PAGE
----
Will this embarrassment be a lesson for the Pope?

In covering the story of the Holocaust-denying bishop most of the media reports have focused – as usual – on a single controversial detail, missing the heart of the matter. They speculated whether Bishop Richard Williamson really was a holocaust denier, whether the Pope knew that Williamson was holocaust denier, and so on and so forth.  Hardly anyone has asked what the Priestly Fraternity of St. Pius X, which Williamson and other bishops belong to and which has now been restored to the Roman Catholic Church, actually stands for, what had led to its excommunication in the first place, and why the Pope is so keen to reach out to its members now.

Most of the reports describe the so-called Lefebvrists (after their founder, archbishop Marcel Lefebvre), as a traditionalist society that broke with the Roman church in protest against the changes introduced by the Second Vatican Council, in particular the replacement of the Tridentine Latin Mass in use until then by a liturgy in local languages. However, this amounts to substituting a detail for the core of the issue.

In fact, this is not about the Tridentine liturgy or Latin. Both are only a vicarious symbol for the Lefebvrists. What this is really about is that they still cling to a pre-Council church MENTALITY and long for a separation of the Catholic environment from non-Catholics and non-Christians. They all reject the principle of the freedom of belief and conscience. They all cling to a vertical Church hierarchy in which the laymen constitute only a listening Church. They still believe in an anti-Catholic global freemason conspiracy. The list could go on.

All these attitudes were characteristic of the crisis mentality that gripped the Church in the late 19th and early 20th century. The Council was determined to put an end to this once and for all. But in so doing, it also abolished many of the traditional Church’‘s  external symbols, including the Tridentine mass and the use of Latin. It has become clear in retrospect that some of the changes, introduced abruptly and from above, had not been properly thought through or had been carried out badly, and that a great deal of the treasure trove of the ancient texts and rituals that have made the Roman Catholic Church what it is, also ended up on the skip. Unfortunately, the Lefebvrists meanwhile appropriated these symbols and based their resistance on them.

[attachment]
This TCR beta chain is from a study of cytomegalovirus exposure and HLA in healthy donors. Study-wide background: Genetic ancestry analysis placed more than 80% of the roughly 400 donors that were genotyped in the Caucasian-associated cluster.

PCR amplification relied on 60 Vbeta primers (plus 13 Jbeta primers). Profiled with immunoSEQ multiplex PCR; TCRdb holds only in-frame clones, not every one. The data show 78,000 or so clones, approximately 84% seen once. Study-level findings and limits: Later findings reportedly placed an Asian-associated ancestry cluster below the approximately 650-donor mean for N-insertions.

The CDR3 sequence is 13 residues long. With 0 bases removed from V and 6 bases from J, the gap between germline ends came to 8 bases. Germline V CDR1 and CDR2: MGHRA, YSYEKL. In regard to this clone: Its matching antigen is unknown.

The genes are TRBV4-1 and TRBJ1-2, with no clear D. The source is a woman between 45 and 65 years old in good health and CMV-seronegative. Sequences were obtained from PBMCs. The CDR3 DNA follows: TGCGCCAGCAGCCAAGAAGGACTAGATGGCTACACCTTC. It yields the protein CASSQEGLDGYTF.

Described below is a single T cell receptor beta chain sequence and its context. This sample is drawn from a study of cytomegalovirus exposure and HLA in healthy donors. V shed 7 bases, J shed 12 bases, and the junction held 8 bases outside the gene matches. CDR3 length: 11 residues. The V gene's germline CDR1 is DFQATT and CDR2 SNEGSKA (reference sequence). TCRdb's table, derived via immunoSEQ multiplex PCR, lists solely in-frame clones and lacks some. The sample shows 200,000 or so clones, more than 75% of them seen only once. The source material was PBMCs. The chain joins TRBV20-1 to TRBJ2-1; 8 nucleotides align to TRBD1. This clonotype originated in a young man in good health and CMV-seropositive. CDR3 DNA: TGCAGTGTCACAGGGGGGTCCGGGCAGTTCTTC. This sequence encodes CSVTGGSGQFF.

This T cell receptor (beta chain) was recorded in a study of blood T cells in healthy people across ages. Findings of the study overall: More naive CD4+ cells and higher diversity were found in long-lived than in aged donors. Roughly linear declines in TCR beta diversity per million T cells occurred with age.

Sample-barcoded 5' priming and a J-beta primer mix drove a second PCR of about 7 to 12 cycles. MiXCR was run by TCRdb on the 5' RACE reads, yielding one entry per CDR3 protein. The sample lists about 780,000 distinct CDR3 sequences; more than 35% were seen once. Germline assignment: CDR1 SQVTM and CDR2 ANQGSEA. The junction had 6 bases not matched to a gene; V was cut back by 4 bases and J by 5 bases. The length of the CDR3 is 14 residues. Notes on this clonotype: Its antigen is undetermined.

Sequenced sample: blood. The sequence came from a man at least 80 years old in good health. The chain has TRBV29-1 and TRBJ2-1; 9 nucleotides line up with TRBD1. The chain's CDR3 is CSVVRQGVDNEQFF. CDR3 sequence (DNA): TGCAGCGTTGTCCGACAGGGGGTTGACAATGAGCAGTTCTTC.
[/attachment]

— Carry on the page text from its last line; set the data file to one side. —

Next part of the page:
So if a Lefebvrist lets slip that he denies the holocaust, this is not an accidental slip-up from an individual. All these people profess views of varying outrageousness: after all, that is why they became Lefebvrists. And that is what attracted them to the Society, rather their love of Latin. Holocaust denial has the advantage of being outrageous in an obvious, generally understandable way. But in emphasizing this particular point, the media should not have presented it as an isolated outrageous view of a single Lefebvrist bishop but rather as the tip of the iceberg of many other, less conspicuous outrages hidden under the surface, under the false slogan of traditionalism. In fact, this isn’’t traditionalism but rather fundamentalism and obscurantism, which is a parody of real traditionalism.

It should not surprise us if a Lefebvrist bishop professes outrageous views. What is rather more surprising is that the Pope is prepared to go this far in his long-term effort to accommodate the Church’’s traditionalist wing. May this embarrassment be a lesson to him. After all, it is an old – traditional! – Catholic truth that one must hope and pray to one’’s very last breath that those who blunder and sin will see the truth.

Translation: Julia Sherwood

This article was originally published in Czech in the Respekt on 10 February 2009.

We are grateful to Martin C. Putna for the permission to publish this text in English.